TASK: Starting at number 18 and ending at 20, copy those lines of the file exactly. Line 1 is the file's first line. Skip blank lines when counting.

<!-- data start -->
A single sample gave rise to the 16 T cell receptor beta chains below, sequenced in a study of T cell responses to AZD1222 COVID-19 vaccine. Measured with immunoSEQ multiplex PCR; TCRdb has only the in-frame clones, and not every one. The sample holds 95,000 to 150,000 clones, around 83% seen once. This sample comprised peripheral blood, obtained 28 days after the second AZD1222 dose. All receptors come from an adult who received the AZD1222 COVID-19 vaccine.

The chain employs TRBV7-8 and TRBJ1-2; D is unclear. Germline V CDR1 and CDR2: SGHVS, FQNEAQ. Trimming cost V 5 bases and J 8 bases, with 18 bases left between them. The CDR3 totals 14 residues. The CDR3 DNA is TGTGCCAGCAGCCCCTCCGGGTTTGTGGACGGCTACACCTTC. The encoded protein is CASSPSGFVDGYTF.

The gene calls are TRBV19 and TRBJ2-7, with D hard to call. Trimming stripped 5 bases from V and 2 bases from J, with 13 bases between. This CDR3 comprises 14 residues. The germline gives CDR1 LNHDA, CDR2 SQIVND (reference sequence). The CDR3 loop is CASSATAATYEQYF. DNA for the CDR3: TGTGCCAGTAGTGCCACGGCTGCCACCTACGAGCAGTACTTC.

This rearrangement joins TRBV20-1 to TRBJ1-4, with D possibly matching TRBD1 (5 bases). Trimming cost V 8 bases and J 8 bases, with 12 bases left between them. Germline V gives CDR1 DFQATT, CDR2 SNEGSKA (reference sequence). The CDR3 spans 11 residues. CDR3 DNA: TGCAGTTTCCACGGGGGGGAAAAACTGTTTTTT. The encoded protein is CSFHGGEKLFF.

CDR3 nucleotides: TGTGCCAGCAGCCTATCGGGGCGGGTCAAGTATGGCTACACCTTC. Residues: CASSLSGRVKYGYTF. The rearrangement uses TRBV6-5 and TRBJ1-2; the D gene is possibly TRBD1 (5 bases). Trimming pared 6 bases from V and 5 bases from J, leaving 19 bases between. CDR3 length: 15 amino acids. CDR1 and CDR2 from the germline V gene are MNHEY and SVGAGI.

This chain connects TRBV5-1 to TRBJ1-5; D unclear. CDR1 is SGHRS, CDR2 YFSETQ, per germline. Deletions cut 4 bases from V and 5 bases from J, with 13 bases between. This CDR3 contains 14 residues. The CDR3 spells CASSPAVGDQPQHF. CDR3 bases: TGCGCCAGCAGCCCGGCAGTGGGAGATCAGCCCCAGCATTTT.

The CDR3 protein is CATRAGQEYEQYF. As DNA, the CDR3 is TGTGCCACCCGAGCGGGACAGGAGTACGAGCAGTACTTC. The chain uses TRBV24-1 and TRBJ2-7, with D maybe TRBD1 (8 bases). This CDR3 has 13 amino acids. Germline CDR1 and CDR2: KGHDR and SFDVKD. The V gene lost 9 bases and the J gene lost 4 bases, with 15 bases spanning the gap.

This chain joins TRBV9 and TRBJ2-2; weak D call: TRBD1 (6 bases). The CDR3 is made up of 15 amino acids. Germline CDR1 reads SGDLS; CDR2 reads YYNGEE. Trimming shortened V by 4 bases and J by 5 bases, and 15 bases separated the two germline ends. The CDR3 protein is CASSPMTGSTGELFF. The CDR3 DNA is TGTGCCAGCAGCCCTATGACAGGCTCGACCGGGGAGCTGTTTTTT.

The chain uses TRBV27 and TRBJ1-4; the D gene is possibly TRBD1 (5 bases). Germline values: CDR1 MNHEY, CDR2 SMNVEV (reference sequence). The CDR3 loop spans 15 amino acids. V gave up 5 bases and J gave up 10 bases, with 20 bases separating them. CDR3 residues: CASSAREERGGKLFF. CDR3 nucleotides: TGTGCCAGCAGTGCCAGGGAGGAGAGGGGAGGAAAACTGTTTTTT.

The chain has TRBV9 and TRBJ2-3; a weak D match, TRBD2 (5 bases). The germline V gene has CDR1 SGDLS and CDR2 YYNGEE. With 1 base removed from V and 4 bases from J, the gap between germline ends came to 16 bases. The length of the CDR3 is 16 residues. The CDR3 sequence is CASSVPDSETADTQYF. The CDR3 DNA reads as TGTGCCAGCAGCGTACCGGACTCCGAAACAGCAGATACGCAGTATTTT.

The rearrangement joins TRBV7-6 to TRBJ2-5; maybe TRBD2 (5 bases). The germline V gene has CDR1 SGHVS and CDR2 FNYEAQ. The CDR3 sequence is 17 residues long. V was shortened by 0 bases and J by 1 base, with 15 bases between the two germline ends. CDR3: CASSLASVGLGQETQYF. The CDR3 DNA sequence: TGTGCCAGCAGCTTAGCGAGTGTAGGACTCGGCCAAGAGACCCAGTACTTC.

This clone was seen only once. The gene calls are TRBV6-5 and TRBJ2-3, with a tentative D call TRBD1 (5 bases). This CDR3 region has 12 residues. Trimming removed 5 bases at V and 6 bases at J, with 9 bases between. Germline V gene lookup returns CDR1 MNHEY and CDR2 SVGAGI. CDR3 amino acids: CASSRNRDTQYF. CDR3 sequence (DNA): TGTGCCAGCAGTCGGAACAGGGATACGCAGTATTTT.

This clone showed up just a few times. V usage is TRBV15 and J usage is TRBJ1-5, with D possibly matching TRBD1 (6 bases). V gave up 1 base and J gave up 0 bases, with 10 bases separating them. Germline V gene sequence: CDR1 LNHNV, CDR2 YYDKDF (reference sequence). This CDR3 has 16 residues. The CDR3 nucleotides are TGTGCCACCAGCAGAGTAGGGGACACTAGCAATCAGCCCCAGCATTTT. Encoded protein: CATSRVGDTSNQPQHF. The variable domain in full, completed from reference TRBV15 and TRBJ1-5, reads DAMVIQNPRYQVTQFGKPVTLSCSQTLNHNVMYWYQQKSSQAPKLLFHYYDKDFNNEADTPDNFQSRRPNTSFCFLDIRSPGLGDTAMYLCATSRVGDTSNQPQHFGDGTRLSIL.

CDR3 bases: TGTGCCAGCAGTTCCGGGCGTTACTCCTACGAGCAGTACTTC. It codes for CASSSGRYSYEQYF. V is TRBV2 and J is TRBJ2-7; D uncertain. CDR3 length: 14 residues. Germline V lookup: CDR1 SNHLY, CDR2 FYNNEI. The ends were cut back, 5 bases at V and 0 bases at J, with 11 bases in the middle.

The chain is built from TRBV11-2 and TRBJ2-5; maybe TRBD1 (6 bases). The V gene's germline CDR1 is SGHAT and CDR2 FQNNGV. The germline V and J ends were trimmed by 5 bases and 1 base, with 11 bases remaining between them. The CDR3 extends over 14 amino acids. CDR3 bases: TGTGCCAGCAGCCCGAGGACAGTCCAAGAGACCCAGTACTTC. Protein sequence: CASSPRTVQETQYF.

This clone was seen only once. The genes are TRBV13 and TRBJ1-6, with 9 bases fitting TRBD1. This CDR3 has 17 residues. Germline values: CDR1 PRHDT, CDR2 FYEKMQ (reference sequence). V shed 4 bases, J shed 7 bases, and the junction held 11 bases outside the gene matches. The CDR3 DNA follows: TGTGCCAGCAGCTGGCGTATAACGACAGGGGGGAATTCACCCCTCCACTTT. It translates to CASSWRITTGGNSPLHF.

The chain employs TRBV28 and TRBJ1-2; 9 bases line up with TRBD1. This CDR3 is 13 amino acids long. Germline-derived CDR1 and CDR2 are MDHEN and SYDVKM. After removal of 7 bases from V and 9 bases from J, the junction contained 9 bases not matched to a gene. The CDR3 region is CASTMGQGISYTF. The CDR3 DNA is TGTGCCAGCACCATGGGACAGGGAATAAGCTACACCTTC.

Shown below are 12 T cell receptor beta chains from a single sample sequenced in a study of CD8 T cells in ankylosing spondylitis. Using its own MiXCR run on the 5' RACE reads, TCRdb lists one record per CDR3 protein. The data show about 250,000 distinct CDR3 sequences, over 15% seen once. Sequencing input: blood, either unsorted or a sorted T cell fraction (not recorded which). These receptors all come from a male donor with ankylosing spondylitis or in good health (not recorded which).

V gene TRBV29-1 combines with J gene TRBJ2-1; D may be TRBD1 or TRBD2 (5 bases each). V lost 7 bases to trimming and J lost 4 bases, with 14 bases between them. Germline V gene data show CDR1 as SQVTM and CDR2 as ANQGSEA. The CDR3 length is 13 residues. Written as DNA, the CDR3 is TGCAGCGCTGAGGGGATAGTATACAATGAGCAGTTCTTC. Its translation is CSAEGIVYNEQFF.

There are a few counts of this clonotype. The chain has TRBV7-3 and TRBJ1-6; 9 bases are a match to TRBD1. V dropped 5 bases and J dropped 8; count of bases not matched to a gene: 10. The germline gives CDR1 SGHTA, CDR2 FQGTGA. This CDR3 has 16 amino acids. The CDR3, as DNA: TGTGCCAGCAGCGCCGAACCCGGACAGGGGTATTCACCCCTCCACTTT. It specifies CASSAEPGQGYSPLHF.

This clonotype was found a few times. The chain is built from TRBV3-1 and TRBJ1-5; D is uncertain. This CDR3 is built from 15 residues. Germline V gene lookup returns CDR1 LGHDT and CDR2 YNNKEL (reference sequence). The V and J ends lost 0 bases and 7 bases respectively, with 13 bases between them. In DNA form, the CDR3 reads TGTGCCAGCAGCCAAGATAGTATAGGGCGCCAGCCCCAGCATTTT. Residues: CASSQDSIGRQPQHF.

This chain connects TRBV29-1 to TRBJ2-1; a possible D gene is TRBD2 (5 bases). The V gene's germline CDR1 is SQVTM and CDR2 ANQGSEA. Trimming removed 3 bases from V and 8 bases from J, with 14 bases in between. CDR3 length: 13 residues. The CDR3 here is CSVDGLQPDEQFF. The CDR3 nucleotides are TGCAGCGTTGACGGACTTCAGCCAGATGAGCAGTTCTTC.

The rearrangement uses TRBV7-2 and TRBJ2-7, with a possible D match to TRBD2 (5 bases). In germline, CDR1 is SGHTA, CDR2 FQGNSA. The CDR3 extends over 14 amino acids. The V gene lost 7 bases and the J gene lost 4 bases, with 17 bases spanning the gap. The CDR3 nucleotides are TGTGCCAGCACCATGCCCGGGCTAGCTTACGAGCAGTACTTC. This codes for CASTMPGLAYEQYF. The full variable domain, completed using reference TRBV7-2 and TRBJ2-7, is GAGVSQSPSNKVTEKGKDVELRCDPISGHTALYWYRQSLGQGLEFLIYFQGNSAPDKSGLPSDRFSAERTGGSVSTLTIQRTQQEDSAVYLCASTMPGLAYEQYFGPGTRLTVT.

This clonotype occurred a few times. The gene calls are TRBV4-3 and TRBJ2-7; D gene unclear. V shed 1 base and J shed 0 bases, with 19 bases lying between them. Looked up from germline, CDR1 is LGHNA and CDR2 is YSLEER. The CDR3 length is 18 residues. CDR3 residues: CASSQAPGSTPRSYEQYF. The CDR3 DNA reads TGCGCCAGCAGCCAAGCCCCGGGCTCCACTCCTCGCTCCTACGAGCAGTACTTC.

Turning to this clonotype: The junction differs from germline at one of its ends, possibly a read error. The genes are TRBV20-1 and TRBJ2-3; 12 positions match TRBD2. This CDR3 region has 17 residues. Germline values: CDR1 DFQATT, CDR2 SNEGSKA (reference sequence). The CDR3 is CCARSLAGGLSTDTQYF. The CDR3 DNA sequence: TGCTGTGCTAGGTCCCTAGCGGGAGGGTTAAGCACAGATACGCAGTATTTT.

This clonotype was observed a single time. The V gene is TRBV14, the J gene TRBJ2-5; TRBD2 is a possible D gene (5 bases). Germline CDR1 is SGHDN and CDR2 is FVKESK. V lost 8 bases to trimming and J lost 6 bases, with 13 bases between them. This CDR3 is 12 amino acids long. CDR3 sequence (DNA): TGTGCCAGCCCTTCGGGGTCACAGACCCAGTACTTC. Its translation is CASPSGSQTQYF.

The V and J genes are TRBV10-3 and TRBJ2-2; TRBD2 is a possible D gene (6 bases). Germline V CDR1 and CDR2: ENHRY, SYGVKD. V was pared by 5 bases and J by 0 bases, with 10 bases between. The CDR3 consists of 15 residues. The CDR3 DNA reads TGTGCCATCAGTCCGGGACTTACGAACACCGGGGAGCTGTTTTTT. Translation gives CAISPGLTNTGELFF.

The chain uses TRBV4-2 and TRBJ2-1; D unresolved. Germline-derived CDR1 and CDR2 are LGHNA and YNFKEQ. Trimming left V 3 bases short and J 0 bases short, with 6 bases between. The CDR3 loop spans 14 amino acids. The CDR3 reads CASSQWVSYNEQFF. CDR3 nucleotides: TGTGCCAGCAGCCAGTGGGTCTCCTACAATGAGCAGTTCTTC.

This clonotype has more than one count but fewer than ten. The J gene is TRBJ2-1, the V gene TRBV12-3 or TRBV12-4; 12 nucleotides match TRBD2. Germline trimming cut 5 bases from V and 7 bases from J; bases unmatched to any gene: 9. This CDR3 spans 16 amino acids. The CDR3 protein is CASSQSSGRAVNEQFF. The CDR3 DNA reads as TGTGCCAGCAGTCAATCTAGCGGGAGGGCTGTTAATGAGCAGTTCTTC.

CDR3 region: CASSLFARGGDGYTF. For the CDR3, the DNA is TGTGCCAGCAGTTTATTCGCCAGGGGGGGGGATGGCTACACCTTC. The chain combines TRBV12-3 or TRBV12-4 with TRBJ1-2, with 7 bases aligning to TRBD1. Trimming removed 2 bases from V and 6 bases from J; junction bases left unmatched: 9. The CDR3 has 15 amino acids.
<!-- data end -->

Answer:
Shown below are 12 T cell receptor beta chains from a single sample sequenced in a study of CD8 T cells in ankylosing spondylitis. Using its own MiXCR run on the 5' RACE reads, TCRdb lists one record per CDR3 protein. The data show about 250,000 distinct CDR3 sequences, over 15% seen once. Sequencing input: blood, either unsorted or a sorted T cell fraction (not recorded which). These receptors all come from a male donor with ankylosing spondylitis or in good health (not recorded which).

V gene TRBV29-1 combines with J gene TRBJ2-1; D may be TRBD1 or TRBD2 (5 bases each). V lost 7 bases to trimming and J lost 4 bases, with 14 bases between them. Germline V gene data show CDR1 as SQVTM and CDR2 as ANQGSEA. The CDR3 length is 13 residues. Written as DNA, the CDR3 is TGCAGCGCTGAGGGGATAGTATACAATGAGCAGTTCTTC. Its translation is CSAEGIVYNEQFF.

There are a few counts of this clonotype. The chain has TRBV7-3 and TRBJ1-6; 9 bases are a match to TRBD1. V dropped 5 bases and J dropped 8; count of bases not matched to a gene: 10. The germline gives CDR1 SGHTA, CDR2 FQGTGA. This CDR3 has 16 amino acids. The CDR3, as DNA: TGTGCCAGCAGCGCCGAACCCGGACAGGGGTATTCACCCCTCCACTTT. It specifies CASSAEPGQGYSPLHF.